From: Brunner, Robert Kraemer (rbrunner_at_illinois.edu)
Date: Fri May 09 2014 - 12:03:53 CDT
On May 9, 2014, at 11:45 AM, Kenno Vanommeslaeghe <kvanomme_at_rx.umaryland.edu> wrote:
> I'm not convinced this is true. The shared FPU on an AMD bulldozer module is 256 bits wide and a single thread can only saturate it through relatively intensive use of AVX instructions. Given more real-life like workloads, it acts as two 128-bit FPUs. Last time we benchmarked, we could actually make NAMD run substantially faster by using all the logical cores, though the speedup was significantly lower than the one we saw when comparing the same numbers of cores on a machine with twice as many modules (frequency scaling might also play a role there). The same could not be said of our Intel benchmarks, where the speedup from using all the virtual cores was nearly negligible. For fairness, it should be noted that Intel *also* has these wide FPUs (and wider in more recent iterations) that are shared between threads, so we ascribed the difference to more aggressive frequency scaling from Intel's part.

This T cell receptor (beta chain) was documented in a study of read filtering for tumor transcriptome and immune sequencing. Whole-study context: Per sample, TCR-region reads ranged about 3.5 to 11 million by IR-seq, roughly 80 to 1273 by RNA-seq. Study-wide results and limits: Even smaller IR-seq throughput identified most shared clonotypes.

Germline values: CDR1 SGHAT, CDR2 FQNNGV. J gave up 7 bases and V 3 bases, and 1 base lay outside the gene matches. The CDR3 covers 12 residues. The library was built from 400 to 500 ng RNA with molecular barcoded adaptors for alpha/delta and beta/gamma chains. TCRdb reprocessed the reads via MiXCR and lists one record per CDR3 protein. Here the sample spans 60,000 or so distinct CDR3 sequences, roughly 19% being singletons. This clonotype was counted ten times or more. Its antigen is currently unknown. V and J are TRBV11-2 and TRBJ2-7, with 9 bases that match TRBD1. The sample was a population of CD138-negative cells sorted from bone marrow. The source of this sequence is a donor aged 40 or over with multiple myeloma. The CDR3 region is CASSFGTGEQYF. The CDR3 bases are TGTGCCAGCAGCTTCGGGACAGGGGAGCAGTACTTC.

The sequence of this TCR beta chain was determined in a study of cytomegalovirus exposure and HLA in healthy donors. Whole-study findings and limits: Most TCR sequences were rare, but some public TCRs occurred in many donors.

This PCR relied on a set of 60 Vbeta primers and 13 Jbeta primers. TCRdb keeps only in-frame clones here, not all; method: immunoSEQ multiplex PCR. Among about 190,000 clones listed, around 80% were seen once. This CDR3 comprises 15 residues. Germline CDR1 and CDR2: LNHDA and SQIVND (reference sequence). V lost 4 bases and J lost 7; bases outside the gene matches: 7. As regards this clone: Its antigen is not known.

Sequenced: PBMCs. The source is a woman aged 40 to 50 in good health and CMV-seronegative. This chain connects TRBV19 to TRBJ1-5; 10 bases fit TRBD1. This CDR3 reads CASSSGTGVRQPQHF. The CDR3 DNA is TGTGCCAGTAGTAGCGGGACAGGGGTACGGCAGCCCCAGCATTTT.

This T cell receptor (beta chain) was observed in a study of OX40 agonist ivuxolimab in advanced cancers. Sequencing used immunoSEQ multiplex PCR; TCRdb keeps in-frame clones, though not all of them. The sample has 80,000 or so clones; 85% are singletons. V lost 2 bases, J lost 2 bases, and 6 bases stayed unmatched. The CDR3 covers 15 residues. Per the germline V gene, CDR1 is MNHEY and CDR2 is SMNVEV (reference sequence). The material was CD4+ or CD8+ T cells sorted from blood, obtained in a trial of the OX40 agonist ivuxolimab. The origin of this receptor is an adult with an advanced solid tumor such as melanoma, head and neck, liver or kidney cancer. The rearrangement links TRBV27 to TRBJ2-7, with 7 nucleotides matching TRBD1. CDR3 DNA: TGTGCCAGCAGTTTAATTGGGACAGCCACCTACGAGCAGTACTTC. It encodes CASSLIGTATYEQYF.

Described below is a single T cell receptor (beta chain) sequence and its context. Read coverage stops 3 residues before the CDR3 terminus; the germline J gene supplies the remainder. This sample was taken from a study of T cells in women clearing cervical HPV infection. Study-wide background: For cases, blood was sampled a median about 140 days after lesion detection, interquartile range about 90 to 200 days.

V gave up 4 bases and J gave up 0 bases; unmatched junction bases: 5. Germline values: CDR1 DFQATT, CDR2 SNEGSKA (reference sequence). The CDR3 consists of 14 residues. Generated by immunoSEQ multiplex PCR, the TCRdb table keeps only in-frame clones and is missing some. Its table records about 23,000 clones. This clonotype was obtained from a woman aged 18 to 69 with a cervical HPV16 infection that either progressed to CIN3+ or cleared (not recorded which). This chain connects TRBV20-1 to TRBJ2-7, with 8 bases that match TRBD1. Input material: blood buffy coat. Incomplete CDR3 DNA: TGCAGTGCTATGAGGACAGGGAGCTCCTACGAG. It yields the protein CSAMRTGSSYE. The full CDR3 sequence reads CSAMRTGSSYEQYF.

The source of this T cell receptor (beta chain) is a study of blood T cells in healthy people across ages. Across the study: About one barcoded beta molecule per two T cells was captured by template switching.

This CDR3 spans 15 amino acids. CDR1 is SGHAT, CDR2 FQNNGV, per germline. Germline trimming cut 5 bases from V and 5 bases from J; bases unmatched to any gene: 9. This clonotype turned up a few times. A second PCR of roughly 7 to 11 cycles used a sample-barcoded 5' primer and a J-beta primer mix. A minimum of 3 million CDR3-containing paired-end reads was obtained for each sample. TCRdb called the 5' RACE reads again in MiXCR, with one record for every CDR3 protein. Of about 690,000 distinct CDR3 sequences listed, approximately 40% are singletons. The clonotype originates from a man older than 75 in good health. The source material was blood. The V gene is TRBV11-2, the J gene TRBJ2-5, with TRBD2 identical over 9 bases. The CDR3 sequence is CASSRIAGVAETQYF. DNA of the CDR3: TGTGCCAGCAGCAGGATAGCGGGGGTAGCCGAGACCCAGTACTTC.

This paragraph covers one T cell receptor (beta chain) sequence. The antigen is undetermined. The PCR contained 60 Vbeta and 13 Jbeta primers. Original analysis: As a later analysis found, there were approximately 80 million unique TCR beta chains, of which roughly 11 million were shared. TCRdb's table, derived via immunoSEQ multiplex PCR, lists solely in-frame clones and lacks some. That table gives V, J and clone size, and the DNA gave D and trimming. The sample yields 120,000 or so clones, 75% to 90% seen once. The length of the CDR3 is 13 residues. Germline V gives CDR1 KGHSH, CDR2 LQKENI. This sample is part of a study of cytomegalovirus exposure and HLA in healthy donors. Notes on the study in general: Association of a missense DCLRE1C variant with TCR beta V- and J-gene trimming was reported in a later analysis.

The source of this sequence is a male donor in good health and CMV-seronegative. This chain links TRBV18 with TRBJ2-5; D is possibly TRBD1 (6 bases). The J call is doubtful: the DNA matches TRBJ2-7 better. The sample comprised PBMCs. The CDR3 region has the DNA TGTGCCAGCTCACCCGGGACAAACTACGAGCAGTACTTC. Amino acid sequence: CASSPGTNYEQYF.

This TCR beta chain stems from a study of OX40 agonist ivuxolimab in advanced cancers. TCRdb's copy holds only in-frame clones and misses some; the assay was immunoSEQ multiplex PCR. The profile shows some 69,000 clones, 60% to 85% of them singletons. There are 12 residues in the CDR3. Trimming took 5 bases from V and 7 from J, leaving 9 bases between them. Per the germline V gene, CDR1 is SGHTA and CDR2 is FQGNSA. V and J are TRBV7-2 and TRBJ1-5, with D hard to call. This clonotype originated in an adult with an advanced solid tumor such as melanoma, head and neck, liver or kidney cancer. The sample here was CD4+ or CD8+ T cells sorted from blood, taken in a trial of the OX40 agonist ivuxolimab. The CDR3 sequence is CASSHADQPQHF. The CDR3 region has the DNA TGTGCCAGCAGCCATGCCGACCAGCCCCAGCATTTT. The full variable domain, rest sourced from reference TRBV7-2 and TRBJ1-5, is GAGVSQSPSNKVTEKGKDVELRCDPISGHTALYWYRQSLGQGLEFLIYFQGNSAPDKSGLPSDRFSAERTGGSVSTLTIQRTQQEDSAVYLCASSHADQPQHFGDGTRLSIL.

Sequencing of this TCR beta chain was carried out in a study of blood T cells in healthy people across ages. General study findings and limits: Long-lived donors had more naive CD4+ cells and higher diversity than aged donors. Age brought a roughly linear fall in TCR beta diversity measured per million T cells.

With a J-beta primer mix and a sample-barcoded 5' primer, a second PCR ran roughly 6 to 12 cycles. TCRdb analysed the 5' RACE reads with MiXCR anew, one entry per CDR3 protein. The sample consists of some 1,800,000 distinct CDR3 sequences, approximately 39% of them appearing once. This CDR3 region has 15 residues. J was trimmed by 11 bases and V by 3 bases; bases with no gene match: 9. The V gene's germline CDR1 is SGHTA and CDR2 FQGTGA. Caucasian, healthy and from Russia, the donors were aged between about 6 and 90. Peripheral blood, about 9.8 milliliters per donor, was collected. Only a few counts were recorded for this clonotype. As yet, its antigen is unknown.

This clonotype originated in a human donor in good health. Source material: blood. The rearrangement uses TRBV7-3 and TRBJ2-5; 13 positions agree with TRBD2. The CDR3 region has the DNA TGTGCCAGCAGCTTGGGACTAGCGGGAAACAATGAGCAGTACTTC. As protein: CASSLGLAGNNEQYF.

Our experience with NAMD on Blue Waters (which uses Bulldozer processors) is that using all the logical cores is usually slightly faster than only 1 thread per FP unit, but the difference is not huge. Problem size is undoubtedly a factor; at some point communication starts to dominate and the difference in FP performance doesn't matter.
Blue Waters Science and Engineering Applications Support
National Center for Supercomputing Applications
4006F NCSA Building, MC-257
1205 W Clark St
Urbana, IL 61801
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